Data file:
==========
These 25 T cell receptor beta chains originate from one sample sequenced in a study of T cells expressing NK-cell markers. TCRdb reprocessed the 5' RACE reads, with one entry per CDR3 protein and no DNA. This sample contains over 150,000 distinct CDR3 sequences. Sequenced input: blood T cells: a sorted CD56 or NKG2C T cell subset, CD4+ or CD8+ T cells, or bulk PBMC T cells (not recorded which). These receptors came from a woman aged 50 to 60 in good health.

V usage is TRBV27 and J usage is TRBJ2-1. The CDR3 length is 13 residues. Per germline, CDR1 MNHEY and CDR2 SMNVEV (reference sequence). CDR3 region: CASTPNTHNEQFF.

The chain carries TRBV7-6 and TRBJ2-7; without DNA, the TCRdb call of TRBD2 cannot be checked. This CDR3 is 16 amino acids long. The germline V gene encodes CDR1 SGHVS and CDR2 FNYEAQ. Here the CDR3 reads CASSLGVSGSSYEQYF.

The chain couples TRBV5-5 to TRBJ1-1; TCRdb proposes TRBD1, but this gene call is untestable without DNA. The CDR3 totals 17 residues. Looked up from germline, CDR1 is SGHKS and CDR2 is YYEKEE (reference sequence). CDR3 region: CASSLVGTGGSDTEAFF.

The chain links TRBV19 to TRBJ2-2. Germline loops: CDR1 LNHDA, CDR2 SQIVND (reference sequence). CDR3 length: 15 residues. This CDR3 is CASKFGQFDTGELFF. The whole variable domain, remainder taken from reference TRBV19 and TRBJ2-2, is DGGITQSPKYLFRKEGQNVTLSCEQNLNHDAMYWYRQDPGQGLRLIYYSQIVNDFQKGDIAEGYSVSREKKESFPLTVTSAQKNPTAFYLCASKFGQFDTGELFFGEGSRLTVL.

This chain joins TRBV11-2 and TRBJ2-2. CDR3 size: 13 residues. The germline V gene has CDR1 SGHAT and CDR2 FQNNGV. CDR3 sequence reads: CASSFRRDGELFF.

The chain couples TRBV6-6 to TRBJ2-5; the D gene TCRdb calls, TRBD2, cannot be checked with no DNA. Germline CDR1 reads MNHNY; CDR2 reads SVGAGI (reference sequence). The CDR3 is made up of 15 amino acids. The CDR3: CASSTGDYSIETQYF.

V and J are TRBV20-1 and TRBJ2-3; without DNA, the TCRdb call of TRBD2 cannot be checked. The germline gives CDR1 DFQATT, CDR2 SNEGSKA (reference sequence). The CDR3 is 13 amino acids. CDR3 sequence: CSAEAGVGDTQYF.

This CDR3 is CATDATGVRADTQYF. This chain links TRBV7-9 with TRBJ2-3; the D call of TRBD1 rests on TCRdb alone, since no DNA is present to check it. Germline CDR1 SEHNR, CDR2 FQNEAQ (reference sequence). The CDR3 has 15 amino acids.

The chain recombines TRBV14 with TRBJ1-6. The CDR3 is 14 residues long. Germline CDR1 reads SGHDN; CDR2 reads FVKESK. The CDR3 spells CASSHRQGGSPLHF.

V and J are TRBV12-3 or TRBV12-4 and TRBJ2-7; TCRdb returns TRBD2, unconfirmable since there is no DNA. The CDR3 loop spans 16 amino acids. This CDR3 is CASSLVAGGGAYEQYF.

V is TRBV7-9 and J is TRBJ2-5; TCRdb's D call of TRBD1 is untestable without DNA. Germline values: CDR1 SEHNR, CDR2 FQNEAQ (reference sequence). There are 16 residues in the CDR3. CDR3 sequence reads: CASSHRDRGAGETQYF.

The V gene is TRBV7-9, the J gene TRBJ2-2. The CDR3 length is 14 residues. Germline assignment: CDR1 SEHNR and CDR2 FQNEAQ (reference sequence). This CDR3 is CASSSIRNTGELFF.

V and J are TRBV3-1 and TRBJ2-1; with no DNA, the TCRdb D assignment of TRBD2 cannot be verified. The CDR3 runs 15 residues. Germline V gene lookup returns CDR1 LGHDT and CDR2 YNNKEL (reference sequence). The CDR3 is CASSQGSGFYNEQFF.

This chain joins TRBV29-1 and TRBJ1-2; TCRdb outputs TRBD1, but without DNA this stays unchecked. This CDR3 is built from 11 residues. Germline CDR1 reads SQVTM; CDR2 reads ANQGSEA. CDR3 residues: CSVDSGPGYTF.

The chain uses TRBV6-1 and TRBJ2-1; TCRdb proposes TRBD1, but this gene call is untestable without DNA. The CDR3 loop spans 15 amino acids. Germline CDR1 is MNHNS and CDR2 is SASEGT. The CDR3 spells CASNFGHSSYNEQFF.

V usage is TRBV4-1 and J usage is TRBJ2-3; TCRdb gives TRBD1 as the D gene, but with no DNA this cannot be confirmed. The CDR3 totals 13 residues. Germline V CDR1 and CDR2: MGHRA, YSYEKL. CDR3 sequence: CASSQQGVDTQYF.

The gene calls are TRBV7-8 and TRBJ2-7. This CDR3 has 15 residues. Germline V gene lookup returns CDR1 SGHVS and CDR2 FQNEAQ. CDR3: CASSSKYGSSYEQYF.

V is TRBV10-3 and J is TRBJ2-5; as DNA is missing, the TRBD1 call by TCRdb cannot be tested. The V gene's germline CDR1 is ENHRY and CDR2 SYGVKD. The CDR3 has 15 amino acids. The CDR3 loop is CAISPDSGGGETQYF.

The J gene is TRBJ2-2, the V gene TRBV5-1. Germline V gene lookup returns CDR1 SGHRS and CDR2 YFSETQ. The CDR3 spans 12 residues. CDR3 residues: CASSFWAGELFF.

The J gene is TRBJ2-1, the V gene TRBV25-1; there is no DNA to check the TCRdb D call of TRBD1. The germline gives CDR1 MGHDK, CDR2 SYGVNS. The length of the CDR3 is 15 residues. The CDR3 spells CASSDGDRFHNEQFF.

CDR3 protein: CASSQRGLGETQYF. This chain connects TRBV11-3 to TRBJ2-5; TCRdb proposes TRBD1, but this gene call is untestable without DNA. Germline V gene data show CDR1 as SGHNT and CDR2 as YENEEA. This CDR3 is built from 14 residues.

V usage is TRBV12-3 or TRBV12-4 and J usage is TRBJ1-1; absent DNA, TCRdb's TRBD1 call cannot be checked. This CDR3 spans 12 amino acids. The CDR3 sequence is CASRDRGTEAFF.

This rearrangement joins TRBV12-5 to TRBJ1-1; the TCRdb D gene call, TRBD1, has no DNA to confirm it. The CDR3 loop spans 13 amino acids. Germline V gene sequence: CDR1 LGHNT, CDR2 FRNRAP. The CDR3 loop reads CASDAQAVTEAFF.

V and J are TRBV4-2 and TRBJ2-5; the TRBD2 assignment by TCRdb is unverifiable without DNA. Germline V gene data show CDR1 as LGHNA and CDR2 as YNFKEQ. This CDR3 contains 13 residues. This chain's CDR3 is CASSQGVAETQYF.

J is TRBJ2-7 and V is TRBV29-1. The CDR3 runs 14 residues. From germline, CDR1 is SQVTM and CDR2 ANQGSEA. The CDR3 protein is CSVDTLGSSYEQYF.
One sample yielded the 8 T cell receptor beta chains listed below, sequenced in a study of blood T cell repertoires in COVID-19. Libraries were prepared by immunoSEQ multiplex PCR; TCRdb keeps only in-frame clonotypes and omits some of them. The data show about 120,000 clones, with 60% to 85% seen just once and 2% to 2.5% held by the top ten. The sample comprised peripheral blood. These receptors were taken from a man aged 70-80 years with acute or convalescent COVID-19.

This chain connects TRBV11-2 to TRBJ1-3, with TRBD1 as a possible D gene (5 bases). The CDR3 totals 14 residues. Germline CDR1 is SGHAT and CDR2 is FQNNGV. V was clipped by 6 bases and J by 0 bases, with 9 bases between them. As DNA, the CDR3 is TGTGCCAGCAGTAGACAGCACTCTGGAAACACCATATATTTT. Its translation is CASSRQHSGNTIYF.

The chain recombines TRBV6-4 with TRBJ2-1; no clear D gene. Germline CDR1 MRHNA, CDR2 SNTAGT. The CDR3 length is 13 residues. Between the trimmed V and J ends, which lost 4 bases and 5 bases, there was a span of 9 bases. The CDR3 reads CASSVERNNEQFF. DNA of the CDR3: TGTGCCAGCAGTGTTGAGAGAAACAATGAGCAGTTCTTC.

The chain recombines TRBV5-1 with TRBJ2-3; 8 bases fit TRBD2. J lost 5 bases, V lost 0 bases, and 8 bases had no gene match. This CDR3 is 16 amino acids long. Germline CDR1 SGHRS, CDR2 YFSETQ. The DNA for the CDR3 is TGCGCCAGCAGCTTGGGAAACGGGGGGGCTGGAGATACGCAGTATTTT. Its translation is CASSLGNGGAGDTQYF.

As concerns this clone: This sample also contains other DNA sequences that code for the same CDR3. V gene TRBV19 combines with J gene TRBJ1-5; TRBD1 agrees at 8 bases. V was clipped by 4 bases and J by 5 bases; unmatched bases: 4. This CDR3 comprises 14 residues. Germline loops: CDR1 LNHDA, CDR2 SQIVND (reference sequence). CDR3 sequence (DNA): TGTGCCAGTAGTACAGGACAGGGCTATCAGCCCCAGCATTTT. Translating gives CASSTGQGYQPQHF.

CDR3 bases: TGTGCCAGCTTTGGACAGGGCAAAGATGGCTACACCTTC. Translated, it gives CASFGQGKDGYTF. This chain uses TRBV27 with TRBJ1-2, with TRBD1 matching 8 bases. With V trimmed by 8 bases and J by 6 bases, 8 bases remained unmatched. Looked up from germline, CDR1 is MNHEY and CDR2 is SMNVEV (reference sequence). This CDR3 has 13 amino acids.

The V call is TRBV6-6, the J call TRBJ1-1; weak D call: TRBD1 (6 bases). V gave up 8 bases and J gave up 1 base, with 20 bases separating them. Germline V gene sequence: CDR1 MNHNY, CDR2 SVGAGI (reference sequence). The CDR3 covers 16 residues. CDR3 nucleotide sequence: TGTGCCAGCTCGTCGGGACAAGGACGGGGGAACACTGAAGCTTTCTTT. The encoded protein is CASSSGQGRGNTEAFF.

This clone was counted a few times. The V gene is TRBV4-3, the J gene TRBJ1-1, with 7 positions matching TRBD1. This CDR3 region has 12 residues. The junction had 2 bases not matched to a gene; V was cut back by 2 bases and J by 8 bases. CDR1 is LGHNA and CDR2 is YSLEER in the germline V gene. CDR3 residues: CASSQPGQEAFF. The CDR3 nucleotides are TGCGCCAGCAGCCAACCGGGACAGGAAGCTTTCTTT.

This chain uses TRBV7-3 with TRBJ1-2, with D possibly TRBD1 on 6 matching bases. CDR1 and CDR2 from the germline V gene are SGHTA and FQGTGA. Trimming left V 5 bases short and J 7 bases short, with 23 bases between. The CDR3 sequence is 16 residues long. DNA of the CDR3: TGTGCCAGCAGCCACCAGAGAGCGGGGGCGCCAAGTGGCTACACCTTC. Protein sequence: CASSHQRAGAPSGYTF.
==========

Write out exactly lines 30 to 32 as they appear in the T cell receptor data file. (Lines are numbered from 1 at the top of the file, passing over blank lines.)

The chain recombines TRBV5-1 with TRBJ2-3; 8 bases fit TRBD2. J lost 5 bases, V lost 0 bases, and 8 bases had no gene match. This CDR3 is 16 amino acids long. Germline CDR1 SGHRS, CDR2 YFSETQ. The DNA for the CDR3 is TGCGCCAGCAGCTTGGGAAACGGGGGGGCTGGAGATACGCAGTATTTT. Its translation is CASSLGNGGAGDTQYF.

As concerns this clone: This sample also contains other DNA sequences that code for the same CDR3. V gene TRBV19 combines with J gene TRBJ1-5; TRBD1 agrees at 8 bases. V was clipped by 4 bases and J by 5 bases; unmatched bases: 4. This CDR3 comprises 14 residues. Germline loops: CDR1 LNHDA, CDR2 SQIVND (reference sequence). CDR3 sequence (DNA): TGTGCCAGTAGTACAGGACAGGGCTATCAGCCCCAGCATTTT. Translating gives CASSTGQGYQPQHF.

CDR3 bases: TGTGCCAGCTTTGGACAGGGCAAAGATGGCTACACCTTC. Translated, it gives CASFGQGKDGYTF. This chain uses TRBV27 with TRBJ1-2, with TRBD1 matching 8 bases. With V trimmed by 8 bases and J by 6 bases, 8 bases remained unmatched. Looked up from germline, CDR1 is MNHEY and CDR2 is SMNVEV (reference sequence). This CDR3 has 13 amino acids.